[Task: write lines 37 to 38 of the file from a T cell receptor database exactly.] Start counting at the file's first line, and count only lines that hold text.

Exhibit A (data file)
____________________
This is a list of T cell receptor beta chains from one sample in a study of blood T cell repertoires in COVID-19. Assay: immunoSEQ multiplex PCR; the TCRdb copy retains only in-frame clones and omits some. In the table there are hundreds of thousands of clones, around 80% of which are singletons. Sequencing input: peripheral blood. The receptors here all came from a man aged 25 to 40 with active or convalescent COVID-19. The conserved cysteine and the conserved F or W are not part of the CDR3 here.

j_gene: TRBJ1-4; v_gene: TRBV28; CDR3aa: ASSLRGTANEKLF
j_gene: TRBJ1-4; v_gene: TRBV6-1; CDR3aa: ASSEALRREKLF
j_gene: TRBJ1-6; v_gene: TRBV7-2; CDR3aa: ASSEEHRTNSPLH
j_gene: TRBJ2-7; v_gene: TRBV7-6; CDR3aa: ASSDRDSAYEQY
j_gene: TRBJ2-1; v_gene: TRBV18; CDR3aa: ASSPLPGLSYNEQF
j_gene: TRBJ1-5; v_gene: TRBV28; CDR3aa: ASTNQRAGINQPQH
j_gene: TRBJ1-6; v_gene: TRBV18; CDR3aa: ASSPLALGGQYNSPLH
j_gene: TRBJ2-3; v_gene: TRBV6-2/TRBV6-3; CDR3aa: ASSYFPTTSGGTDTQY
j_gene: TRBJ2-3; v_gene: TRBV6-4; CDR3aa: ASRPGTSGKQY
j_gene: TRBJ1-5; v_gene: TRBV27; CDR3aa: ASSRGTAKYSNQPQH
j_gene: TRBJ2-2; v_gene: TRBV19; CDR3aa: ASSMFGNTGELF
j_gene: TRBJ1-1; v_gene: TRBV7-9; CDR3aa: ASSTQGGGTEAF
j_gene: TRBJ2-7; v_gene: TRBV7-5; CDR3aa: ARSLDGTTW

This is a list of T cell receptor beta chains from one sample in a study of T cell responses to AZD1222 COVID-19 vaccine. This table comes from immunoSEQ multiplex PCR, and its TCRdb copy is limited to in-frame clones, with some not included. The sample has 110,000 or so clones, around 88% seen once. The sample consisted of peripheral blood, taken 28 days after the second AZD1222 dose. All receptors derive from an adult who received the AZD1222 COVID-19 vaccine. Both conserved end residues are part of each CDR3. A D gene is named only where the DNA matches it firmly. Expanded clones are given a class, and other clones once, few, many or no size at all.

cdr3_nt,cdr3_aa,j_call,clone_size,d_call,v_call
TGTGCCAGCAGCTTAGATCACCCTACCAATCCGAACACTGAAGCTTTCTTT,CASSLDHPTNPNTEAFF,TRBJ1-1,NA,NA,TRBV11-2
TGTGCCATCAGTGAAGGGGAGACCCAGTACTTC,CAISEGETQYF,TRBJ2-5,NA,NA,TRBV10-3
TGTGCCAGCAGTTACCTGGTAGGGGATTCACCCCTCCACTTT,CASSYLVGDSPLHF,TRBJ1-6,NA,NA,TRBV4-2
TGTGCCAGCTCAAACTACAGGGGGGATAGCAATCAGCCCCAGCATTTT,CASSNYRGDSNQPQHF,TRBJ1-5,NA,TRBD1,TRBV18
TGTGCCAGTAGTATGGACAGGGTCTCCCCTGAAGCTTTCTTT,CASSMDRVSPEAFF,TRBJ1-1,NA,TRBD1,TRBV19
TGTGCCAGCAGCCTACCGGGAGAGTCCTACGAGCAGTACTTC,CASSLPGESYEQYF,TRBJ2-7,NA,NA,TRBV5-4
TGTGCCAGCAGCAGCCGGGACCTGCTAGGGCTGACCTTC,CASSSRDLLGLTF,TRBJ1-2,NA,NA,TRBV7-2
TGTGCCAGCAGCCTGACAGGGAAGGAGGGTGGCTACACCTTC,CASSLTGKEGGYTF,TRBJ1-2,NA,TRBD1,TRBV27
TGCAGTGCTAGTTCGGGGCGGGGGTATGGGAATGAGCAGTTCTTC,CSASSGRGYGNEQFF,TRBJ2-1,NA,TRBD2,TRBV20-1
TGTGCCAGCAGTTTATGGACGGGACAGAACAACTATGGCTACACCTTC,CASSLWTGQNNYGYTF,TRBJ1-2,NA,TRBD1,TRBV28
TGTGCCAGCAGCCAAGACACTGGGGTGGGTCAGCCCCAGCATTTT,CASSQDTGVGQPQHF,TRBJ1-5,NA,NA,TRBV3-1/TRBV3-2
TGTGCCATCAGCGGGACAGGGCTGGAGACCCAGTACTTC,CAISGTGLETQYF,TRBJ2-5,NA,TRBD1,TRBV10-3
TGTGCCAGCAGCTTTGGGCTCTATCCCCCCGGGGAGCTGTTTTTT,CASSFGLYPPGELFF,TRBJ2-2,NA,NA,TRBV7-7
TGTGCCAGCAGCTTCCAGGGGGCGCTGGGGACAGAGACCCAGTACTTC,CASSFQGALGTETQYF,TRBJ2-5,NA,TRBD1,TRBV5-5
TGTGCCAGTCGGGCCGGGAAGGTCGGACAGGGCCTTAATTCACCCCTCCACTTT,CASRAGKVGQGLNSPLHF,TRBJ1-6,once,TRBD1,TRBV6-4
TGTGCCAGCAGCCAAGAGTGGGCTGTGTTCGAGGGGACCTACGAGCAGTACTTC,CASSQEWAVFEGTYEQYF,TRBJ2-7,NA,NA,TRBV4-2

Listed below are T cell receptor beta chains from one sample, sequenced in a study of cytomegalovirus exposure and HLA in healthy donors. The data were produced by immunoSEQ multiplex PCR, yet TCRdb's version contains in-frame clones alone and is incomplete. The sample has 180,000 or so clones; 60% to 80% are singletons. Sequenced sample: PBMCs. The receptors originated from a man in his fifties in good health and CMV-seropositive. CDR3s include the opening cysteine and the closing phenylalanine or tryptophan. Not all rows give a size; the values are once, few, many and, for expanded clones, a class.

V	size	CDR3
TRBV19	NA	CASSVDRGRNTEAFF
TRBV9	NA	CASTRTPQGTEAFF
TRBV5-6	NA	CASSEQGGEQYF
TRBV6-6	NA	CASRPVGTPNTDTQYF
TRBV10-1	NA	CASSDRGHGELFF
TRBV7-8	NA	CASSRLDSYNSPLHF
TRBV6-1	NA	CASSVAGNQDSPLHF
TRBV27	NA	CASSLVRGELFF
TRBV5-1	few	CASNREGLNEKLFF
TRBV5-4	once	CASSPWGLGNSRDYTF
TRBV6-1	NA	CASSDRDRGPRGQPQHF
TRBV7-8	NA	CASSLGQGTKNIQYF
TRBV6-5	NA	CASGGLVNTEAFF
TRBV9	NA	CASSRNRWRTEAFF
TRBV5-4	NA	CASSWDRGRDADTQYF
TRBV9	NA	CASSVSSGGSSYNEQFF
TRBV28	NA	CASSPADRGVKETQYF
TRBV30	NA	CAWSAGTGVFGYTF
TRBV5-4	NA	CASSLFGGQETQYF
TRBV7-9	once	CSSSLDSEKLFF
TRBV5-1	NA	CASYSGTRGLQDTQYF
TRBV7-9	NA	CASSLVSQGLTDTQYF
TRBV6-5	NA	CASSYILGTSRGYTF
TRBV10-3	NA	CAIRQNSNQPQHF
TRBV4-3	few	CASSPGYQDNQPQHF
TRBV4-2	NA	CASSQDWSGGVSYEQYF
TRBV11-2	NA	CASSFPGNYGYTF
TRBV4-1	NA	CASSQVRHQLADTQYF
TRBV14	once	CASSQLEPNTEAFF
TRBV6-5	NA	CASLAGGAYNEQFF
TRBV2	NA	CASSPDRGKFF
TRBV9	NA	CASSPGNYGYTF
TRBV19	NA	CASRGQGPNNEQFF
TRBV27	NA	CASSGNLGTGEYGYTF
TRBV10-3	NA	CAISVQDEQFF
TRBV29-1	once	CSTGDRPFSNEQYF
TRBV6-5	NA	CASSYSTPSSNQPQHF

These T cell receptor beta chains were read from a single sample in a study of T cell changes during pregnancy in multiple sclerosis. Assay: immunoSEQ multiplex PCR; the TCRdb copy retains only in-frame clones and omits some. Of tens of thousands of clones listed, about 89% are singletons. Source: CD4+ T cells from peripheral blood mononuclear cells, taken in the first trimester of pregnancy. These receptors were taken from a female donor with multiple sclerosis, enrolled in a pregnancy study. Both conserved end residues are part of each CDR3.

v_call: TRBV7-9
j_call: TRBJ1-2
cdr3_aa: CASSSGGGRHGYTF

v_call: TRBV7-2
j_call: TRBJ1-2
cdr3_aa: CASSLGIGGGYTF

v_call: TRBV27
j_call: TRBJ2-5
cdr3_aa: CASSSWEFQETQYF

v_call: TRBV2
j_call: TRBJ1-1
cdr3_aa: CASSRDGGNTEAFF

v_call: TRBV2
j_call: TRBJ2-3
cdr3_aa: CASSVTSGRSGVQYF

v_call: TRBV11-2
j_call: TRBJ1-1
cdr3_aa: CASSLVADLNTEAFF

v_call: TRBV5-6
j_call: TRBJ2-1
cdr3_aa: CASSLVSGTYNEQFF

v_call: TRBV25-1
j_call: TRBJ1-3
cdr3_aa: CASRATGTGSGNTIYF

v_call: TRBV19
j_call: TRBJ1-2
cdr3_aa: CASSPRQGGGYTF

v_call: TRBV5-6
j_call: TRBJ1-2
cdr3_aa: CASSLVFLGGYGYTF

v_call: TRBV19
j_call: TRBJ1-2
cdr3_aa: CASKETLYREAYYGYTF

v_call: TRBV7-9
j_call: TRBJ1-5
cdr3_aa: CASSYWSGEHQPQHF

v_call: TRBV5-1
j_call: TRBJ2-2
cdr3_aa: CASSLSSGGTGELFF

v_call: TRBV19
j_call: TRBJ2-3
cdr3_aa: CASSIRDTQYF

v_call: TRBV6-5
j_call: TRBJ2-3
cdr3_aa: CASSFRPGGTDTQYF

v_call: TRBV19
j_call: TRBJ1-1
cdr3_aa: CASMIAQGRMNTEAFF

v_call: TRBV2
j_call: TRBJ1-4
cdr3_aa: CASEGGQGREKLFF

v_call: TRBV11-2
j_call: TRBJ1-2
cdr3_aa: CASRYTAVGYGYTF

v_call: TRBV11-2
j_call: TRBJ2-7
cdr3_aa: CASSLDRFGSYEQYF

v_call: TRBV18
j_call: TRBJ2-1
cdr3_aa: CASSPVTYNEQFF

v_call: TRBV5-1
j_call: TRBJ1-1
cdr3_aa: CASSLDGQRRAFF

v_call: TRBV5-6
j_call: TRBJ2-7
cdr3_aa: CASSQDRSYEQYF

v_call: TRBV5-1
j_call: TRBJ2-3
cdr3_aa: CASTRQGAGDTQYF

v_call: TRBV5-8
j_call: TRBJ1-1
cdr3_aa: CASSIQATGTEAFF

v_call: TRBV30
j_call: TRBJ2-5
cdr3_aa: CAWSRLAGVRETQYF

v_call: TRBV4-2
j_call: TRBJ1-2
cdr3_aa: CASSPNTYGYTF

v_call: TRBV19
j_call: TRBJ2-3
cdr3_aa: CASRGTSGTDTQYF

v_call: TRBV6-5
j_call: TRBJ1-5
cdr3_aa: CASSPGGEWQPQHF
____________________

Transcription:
TRBV5-6	NA	CASSEQGGEQYF
TRBV6-6	NA	CASRPVGTPNTDTQYF